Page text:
Because of the fashion in which I'm Not There handles one of the five most important moments in rock 'n' roll -- Dylan, Bloomfield, Al Cooper, and The Hawks going electric at the Newport Folk Festival, see No Direction Home first. This Martin Scorsese documentary is also available on DVD and well worth buying.

15 June 2008

"Love in Vain": Before Mr. Johnson Wrote This -- There was Nothin' ...

Robert Johnson's Love in Vain performed by the best Stones lineup ever

After Robert Johnson wrote this song in 1937, there was rock n' roll.

Keef handles the arpeggios; Mick Taylor handles the Olympian duties on slide guitar, masterfully. Gram Parsons, working with Keef at the time, was a big influence on the final arrangement performed here.

"Welcome to the very first blues/rock song. Glad to see you! Settle back, can I get you a drink?" (-- Me)

Epigram: My editor, quite correctly, points out that a bold statement such as "first blues/rock song", from 1937 no less, deserves more discussion. When she's right, she's right.

The key dilemma here that lead me astray is that the story behind that "bold statement" is a legend. I am saved, however, because rock 'n' roll is, in essence, all legend.

Anyway: In the Mississippi Delta country, Mr. Johnson was just an average player, not even a match for his collaborator Sun House. Then, one moonless night, Mr. Johnson went down to a rural crossroads. At that crossroads, there he saw an apparition -- turned out to be The Devil.

Robert and Mr. D. got to talkin' -- a bargain was struck. Johnson got the original rock licks from The Devil, gladly trading his mortal soul for such a treasure. That legend continues to grow today, over three quarters of a century later.

10 June 2008

Music of the '80s That Matters: "Fortress Around Your Heart"


Fortress Around Your Heart: Sting & Co.

Fortress Around Your Heart is from Sting's first solo effort after The Police disbanded -- the trio has never officially broken up. That album, Dream of the Blue Turtles (1985),
is Sting's attempt to form a serious jazz band fused with, well, Sting.

In the film Bring on the Night, director Michael Apted documents the promotional tour preparation process. The live album Bring on the Night covers the tour itself; the clip above is from this tour.

And when I say all-star jazz band, I mean all-star jazz band -- just check out the lineup here. The Branford Marsalis saxophone mojo is just the start.

With such a timeless allegorical love poem as this, you deserve nothing less than access to the lyrics. They are reprinted below. Be prepared to totally dig this tune.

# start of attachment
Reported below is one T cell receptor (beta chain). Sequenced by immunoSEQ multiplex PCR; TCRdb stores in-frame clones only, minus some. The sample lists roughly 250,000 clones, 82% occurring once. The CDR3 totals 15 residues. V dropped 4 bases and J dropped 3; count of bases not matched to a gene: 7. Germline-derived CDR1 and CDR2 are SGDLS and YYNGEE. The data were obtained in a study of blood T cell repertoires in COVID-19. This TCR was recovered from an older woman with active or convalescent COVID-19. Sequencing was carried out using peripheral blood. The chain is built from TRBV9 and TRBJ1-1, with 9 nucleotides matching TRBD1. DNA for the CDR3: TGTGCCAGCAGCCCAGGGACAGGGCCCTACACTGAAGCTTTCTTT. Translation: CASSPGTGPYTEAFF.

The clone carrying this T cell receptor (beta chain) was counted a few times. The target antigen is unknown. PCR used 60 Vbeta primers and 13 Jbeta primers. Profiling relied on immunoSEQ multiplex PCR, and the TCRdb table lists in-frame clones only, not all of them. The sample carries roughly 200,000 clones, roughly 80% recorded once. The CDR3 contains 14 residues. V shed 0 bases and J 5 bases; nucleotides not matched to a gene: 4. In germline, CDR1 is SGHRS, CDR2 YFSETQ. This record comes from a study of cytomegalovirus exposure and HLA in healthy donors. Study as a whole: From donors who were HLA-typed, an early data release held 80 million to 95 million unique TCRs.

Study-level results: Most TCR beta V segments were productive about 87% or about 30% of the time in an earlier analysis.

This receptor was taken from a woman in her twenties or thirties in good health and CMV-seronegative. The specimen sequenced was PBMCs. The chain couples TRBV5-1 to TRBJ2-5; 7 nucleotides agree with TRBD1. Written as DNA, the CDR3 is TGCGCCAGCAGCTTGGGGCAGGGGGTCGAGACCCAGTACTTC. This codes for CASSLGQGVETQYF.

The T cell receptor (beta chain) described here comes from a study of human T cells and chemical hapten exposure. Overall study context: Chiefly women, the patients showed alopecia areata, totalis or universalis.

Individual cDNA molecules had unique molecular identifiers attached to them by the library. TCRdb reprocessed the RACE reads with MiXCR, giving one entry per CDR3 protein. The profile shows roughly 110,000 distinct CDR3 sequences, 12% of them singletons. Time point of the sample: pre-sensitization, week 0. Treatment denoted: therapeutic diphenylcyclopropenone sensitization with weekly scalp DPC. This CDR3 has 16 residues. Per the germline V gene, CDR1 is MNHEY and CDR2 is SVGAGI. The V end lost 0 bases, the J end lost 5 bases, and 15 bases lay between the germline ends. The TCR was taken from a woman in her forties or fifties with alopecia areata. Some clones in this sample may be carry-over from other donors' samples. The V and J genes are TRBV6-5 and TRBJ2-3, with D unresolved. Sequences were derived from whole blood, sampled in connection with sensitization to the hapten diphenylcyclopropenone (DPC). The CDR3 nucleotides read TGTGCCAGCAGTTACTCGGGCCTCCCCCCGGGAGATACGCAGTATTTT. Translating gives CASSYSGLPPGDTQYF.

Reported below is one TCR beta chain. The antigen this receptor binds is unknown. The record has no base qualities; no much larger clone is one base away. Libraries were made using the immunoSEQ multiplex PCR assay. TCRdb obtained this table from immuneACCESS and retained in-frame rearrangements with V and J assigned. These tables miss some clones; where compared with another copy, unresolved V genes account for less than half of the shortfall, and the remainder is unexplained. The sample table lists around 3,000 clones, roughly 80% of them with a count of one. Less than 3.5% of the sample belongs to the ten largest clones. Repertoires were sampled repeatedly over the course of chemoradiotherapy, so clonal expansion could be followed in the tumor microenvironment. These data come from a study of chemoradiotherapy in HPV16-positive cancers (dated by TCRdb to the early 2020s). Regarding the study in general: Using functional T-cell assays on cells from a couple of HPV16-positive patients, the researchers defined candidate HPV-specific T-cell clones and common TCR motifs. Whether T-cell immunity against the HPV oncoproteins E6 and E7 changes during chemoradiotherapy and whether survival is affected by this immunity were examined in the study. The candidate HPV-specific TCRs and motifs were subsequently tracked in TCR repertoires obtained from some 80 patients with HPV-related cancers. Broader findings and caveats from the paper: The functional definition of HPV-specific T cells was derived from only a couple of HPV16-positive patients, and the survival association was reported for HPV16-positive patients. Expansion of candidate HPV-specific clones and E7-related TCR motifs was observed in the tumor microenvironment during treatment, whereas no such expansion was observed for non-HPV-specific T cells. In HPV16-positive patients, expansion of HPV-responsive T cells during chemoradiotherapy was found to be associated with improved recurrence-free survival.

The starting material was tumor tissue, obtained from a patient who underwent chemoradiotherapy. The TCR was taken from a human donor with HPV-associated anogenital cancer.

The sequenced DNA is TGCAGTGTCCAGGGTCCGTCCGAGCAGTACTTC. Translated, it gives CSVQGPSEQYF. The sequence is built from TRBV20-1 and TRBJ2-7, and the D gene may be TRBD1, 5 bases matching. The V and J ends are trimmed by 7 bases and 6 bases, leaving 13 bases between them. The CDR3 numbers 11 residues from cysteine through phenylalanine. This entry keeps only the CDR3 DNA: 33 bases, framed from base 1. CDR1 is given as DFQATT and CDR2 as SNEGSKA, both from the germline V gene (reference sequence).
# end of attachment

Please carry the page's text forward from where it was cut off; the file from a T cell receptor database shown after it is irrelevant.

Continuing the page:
"Fortress Around Your Heart"
(-- Sting, album version lyrics)

Under the ruins of a walled city

Crumbling towers and beams of yellow light
No flags of truce, no cries of pity
The siege guns had been pounding all through the night
It took a day to build the city
We walked through its streets in the afternoon
As I returned across the fields I'd known
I recognized the walls that I once made

I had to stop in my tracks for fear
Of walking on the mines I'd laid

And if I built this fortress
Around your heart

Encircled you in trenches and barbed wire
Then let me build a bridge

For I cannot fill the chasm
And let me set the battlements on fire

Then I went off to fight some battle
That I'd invented inside my head
Away so long for years and years
You probably thought or even wished that I was dead
While the armies are all sleeping

Beneath the tattered flag we'd made

I had to stop in my tracks for fear

Of walking on the mines I'd laid

And if I built this fortress around your heart

Encircled you in trenches and barbed wire

Then let me build a bridge

For I cannot fill the chasm
And let me set the battlements on fire


05 June 2008

Bo Diddley (1928-2008)

Bo Diddley in 1997

I saw blues-to-rock pioneer Bo Diddley once, at Tipitina's in 1978. Tip's is New Orleans' premiere music venue (though The Warehouse had more industrial gothic charm, and was a larger venue.) The night I saw Bo, he was on fire in a way I'd never seen. With his trademark custom rectangular electric guitar, he put out the same you-gotta-move-to-this riff the whole night. Bo Diddley, for seventy of his years, could rock the house.

Bo, rest in peace.
References (found by "Salt Lick"):


Music of the 80s That Matters: Elvis Costello - "Home Is Anywhere You Hang Your Head"

From 1986s Blood and Chocolate:

Elvis Costello and The Attractions: Home Is Anywhere You Hang Your Head (studio version)

A deep album cut from the ever-growing, ever-evolving Elvis Costello, the singer/songwriter who helped a lot of us get through the 1980s.

'Everyday, [He] Writes the Book' -- who else helps the ladies handle it ...

Thanks Declan, thanks.